I finally have some time to blog after a long internet drought. Germany has been great. I love the country itself. My uncle was great to meet in the airport. My apprehension was gone after meeting him. We’ve gone on a couple weekend trips, on to prague, one to Weimar.
Weimar is the prettiest city we’ve visited so far. I went through a couple runs through a very large park. It is by far the most gorgeous park I have ever seen. Poplars everywhere. Nature everywhere. My friend Michelle and I even found a huge mansion that seemed to be abandoned over 20 years ago. Unforunately we didn’t run with our cameras on-hand, but it would have made for great pictures.
That same day we visited the site of Buchenwald concentration camp. Most of the original buildings had been removed, but the gates and a few of the barracks still remained. Driving into it we saw the train station that the political dissenters were brought in on. Eventually these trains were full of Russian POWs, and there is an entirely separate story in Buchenwald about that. We watched a film about the history of the camp and then were given a long tour of the place by a tour guide (alles auf deutsch, naturlich). It was a moving experience, but I’d rather not reveal too much detail about such a horrible place. One thing I will quickly explain though is the about the Russian POWs during WWII. Apparently, for whatever reason they SS deemed fit, the Russians, one by one, were made to enter a facility which from the outside and inside looked like a medical facility for a routine checkup. They enter the first room where loud music is playing. They sit there and wait to be called and two sets of doors are opened. These lead into a larger room with a small, closet type room in the corner. On their way through they see a couple exam rooms to thier left and medical charts on the walls. They are made to enter the closet like room and wait, standing up. Then when they line up the write way, an SS guard shoots the Russian in the back of the head through a slit in the wall. The entire medical facility facade is held up as to prevent any warning of their impending fate. The closet room is completely cleaned after each one, as to avoid giving anything away. Absolutely unbelievable. This intricacy with which the Nazis carried this out is utterly repulsive. The trip to Buchenwald was certainly eye-opening.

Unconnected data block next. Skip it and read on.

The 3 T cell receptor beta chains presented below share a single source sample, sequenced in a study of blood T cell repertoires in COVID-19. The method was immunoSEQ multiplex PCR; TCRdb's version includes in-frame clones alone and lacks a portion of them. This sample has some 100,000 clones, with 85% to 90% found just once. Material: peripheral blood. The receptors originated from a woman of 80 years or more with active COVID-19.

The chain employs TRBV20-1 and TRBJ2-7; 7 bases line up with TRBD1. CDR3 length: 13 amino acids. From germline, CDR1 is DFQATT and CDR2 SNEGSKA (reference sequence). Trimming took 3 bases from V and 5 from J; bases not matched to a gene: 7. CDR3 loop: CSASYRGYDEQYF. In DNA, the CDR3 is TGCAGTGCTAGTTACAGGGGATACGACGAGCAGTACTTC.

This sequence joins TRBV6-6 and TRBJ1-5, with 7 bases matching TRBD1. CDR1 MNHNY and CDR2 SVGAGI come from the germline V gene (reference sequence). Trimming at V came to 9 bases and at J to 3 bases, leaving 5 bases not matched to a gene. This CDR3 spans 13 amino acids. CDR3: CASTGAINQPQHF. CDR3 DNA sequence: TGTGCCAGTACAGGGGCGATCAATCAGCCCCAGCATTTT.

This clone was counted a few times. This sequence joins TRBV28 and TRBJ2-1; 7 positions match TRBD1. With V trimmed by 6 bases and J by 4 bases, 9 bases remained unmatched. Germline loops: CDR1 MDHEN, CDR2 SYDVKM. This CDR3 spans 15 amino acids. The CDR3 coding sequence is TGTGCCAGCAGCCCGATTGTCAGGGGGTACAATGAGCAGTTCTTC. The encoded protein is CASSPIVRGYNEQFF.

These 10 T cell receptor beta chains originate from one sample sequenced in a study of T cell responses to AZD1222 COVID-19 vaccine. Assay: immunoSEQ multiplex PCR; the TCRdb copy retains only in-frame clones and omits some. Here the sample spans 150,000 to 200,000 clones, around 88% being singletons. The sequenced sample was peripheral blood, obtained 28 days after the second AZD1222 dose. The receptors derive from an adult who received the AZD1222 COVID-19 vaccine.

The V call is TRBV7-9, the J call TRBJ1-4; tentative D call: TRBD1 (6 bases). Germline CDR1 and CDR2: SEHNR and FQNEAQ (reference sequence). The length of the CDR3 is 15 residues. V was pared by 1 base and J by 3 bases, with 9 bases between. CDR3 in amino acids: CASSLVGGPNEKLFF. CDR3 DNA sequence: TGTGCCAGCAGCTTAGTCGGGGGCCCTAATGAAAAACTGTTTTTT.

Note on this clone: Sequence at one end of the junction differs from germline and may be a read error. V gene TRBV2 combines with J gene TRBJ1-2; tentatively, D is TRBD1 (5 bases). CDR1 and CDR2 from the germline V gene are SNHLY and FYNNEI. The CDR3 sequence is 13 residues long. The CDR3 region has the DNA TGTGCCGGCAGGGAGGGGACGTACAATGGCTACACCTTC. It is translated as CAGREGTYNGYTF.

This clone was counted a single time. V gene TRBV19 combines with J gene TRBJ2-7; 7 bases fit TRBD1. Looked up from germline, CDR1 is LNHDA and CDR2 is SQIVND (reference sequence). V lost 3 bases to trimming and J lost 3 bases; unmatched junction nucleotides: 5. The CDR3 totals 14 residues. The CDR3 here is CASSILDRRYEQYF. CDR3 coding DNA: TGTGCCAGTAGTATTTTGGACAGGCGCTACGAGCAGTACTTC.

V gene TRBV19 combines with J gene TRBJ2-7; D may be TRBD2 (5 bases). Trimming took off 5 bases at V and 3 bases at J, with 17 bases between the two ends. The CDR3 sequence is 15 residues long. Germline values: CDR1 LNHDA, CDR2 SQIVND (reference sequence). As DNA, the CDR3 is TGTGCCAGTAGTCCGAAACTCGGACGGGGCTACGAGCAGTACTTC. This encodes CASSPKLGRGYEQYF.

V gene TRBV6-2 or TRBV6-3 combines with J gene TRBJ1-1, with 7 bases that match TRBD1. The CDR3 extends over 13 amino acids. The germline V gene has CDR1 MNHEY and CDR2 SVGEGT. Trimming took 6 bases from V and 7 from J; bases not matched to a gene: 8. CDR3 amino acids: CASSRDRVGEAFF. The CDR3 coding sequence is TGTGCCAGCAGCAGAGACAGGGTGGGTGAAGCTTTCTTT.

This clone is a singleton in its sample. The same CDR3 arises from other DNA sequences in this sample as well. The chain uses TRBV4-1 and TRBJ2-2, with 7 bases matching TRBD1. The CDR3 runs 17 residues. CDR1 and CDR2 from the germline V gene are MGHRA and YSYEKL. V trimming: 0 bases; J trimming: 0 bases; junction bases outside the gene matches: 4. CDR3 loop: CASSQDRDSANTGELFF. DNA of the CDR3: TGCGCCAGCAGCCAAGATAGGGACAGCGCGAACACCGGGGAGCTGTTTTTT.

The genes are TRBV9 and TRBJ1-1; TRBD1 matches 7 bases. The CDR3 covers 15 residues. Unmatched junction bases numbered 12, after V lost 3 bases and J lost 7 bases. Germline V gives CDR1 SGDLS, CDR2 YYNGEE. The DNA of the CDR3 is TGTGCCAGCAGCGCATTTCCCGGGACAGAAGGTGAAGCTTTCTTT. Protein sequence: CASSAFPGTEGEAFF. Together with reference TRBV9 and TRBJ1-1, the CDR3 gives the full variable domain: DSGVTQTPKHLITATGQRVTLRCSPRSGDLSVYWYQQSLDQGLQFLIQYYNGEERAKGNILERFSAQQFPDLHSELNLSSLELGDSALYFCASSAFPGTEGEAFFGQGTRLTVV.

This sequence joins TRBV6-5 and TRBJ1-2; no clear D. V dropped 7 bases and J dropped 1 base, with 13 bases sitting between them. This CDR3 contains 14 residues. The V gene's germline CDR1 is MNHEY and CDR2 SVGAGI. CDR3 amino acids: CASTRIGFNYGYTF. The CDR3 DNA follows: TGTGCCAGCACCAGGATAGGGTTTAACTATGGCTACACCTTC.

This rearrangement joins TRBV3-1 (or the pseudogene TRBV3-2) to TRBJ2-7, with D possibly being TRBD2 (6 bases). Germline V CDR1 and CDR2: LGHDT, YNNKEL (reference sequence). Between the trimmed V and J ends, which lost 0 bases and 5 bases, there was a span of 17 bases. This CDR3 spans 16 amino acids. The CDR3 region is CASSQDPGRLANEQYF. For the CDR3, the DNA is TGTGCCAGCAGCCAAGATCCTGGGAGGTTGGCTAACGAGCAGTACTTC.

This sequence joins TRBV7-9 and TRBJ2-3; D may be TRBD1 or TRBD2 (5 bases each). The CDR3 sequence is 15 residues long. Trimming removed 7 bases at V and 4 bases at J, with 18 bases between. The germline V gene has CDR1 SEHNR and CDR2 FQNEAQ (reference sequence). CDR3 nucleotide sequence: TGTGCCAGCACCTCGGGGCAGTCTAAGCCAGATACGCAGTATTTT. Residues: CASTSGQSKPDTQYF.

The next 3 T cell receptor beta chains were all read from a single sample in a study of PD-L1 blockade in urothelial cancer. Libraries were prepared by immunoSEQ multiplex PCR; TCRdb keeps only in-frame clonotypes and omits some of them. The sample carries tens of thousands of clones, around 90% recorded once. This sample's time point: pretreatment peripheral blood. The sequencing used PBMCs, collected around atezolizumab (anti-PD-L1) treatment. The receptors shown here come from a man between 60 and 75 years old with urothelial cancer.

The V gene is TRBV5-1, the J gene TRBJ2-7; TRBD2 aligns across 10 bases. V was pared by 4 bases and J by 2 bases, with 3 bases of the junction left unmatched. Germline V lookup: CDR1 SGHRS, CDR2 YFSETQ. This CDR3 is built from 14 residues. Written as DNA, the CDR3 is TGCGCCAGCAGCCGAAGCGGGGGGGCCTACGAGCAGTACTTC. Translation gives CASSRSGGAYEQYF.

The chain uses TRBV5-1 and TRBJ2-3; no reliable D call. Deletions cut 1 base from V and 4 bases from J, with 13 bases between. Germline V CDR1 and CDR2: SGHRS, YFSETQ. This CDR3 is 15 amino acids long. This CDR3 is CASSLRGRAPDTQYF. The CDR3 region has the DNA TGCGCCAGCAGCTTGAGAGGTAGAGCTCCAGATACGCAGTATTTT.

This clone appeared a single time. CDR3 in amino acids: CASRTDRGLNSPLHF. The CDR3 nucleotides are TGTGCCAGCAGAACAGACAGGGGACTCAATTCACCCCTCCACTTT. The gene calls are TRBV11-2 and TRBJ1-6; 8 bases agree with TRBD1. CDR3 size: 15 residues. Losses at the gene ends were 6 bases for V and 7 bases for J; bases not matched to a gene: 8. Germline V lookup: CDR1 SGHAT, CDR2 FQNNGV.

Moving on to more positive things, I’ve finally moved in with my host family. The mother, Enis or Inis (I really have no idea how it’s spelled), is particularly nice. She talked to me for almost 2 hours straight the first night. Dinner was delicious. It was some baked noodle dish I think she called “macaroni ala marme.” I know, a French sounding dish in Germany is a little odd, but nonetheless, my taste buds didn’t care. My room is great, although the matress could be a little better. It seems well worn by the dip in the middle. Other than that, I’m doing great and loving Germany. Bis Spaeter!